Posted tagged ‘Aon Hewitt’

Highlights and Trends in the HRO Market for H1 2013: Part 2

August 14, 2013
Amy L. Gurchensky, HRO Research Analyst, NelsonHall

Amy L. Gurchensky, HRO Research Analyst, NelsonHall

Last week, I zeroed in on specific market activity within the payroll, learning and RPO service lines. This week, I’ll take a closer look at H1 2013 activity within benefits administration and MPHRO as well as provide some insights on what to expect in H2 2013 based on NelsonHall’s recent HRO Confidence Index.

Benefits Administration

Contract signings aside, there has been a plethora of activity within benefits administration in H1 2013, including:

  • New offerings:
    • Mercer launched a private benefits exchange, Mercer Marketplace
    • Buck Consultants launched an automatic enrollment offering in the U.K.
    • Secova launched a Coordination of Benefits (COB) audit offering to coordinate benefits with insurance carriers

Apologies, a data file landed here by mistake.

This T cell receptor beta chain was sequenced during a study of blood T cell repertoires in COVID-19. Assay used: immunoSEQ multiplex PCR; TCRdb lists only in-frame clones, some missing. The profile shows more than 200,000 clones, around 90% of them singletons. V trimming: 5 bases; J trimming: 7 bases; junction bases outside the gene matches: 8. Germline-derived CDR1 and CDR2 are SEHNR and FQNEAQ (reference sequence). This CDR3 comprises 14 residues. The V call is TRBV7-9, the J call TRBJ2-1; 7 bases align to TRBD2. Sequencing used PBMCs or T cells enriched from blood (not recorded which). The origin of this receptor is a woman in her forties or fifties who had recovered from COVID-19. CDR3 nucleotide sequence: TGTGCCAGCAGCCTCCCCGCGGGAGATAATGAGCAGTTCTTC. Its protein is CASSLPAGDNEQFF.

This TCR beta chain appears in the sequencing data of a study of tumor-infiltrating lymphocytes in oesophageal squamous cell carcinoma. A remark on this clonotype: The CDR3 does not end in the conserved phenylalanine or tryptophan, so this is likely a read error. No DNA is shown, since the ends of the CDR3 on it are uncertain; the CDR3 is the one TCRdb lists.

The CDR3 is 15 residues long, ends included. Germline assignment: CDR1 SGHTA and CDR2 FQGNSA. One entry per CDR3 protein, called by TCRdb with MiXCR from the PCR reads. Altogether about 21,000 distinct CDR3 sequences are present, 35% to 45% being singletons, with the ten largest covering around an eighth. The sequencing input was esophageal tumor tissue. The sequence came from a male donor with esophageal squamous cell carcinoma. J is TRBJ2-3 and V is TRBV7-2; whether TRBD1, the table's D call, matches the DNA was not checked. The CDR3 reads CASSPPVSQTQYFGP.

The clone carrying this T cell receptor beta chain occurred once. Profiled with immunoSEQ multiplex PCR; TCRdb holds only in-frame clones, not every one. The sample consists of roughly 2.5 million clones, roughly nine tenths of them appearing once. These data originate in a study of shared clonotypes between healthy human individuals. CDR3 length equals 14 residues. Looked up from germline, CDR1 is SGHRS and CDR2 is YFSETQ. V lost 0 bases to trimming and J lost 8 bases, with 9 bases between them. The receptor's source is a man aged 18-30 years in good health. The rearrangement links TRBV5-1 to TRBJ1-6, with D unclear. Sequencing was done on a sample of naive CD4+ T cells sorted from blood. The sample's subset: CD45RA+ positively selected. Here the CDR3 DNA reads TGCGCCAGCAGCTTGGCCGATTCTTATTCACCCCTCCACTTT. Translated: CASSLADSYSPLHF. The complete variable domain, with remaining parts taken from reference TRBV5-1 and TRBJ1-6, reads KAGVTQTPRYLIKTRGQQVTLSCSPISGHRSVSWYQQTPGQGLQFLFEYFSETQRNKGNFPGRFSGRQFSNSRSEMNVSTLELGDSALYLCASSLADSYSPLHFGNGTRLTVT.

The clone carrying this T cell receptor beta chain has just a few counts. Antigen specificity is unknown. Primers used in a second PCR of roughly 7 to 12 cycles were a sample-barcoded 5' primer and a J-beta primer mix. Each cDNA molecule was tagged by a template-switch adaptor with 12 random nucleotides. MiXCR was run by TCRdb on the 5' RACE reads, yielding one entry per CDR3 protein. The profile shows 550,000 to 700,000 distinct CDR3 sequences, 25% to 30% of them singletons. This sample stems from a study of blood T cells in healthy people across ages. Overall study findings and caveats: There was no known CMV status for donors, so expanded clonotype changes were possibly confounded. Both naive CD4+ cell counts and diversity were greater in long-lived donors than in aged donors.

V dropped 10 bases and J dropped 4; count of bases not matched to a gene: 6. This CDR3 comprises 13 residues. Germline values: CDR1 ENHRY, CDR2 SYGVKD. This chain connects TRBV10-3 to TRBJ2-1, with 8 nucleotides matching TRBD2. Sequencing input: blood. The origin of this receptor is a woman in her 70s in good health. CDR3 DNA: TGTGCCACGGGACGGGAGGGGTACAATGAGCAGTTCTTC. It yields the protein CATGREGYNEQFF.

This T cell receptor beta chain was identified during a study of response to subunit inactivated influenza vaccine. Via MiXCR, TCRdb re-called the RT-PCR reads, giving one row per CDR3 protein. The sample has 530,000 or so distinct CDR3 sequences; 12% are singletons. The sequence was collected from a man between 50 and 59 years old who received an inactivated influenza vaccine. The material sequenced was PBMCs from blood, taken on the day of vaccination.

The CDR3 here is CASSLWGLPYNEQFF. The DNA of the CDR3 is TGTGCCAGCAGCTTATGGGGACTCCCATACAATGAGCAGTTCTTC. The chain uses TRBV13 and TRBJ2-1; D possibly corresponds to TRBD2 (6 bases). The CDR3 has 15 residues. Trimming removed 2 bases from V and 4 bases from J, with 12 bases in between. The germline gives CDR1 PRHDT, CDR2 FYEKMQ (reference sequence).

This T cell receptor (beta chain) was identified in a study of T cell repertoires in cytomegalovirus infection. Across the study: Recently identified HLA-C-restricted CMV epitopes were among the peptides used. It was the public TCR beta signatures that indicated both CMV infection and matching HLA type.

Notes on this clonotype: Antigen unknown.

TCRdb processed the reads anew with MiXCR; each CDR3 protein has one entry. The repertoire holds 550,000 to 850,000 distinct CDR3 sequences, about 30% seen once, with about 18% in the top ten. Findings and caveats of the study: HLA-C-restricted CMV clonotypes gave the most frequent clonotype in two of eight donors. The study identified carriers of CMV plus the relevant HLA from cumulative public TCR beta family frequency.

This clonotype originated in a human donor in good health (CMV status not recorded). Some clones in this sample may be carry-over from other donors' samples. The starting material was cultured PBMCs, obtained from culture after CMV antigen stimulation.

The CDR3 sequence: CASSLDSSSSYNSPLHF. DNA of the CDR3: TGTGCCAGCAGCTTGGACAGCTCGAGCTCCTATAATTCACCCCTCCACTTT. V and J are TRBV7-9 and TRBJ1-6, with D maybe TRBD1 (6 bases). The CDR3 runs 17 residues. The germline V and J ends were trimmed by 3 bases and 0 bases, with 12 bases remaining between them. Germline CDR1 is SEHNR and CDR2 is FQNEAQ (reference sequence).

• Acquisitions: Wageworks acquired Crosby Benefit Systems and Benefit Concepts to strengthen its H&W administration offering, including reimbursement account and COBRA administration
  • Partnerships:
    • Fidelity partnered with Extend Health, a Towers Watson company, to provide retiree healthcare services
    • JLT Employee Benefits partnered with Vielife for health and wellbeing services in the U.K.
  • New technologies:
    • Xerox launched an account-based benefits portal, BenefitWallet, to assist with managing multiple health accounts on one platform, including HSAs, HRAs, FSAs, HIAs (health/wellness incentive accounts) and other specialized services
    • Aon Hewitt launched an absence management tool, 360 Absence Solutions, to help clients manage absence-related costs, compliance risks, the administrative burden and lost productivity